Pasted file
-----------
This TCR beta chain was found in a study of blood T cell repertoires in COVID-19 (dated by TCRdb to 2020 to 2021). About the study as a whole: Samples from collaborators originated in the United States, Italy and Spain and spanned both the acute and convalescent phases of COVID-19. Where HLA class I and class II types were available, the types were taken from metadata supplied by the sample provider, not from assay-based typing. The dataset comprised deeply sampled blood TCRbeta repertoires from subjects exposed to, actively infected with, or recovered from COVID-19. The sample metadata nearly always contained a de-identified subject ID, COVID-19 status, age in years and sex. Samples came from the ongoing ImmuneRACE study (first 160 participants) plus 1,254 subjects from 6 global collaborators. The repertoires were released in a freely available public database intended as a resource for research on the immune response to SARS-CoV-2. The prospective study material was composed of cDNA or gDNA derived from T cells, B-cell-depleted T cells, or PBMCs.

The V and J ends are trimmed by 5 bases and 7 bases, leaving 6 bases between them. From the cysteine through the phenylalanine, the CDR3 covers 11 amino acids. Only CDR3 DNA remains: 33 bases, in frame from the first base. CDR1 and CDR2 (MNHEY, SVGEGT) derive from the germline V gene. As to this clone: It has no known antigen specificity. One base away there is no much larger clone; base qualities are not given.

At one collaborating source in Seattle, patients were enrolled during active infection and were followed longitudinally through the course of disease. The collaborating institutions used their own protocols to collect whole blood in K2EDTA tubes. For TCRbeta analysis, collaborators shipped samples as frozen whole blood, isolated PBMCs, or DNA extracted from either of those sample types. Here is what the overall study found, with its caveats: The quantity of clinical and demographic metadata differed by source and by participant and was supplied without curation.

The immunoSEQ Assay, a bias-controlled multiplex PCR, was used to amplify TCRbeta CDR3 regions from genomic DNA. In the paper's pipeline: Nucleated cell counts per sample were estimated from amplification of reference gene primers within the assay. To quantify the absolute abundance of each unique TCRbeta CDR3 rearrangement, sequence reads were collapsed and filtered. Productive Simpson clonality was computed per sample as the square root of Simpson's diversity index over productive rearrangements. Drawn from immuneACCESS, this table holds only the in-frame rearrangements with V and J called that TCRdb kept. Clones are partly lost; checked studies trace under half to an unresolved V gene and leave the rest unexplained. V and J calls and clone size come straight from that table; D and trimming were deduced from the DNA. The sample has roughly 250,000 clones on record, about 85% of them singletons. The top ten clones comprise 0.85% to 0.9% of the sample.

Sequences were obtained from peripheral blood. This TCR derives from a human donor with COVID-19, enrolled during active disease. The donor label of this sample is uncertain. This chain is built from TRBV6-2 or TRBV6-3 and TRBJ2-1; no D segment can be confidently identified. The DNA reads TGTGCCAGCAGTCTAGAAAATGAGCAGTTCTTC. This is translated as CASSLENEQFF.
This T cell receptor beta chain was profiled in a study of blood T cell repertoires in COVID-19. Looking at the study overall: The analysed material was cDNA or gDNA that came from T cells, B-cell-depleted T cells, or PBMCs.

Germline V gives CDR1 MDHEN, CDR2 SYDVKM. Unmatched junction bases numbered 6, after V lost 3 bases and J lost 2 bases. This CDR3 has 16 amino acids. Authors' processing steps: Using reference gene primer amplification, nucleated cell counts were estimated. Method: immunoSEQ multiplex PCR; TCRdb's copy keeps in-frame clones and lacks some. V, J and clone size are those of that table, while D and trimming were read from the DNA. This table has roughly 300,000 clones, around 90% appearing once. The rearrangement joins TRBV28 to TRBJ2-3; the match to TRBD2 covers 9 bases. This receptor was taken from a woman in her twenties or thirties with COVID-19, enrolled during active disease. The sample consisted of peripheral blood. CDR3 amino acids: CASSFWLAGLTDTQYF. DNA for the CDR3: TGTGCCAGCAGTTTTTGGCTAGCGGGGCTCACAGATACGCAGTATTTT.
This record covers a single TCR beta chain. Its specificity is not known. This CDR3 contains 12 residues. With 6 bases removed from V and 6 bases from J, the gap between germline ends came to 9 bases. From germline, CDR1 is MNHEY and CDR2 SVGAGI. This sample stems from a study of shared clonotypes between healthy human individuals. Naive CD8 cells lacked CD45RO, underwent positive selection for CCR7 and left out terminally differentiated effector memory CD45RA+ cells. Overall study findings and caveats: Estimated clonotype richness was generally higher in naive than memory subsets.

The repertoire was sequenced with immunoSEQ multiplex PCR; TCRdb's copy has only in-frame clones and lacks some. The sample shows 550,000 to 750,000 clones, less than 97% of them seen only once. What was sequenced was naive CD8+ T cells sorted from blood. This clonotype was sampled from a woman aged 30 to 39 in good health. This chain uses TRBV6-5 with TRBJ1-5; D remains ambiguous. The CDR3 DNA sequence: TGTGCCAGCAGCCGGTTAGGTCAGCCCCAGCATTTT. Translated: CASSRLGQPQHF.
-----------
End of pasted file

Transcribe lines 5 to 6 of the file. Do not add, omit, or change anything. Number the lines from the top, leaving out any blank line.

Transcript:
Sequences were obtained from peripheral blood. This TCR derives from a human donor with COVID-19, enrolled during active disease. The donor label of this sample is uncertain. This chain is built from TRBV6-2 or TRBV6-3 and TRBJ2-1; no D segment can be confidently identified. The DNA reads TGTGCCAGCAGTCTAGAAAATGAGCAGTTCTTC. This is translated as CASSLENEQFF.
This T cell receptor beta chain was profiled in a study of blood T cell repertoires in COVID-19. Looking at the study overall: The analysed material was cDNA or gDNA that came from T cells, B-cell-depleted T cells, or PBMCs.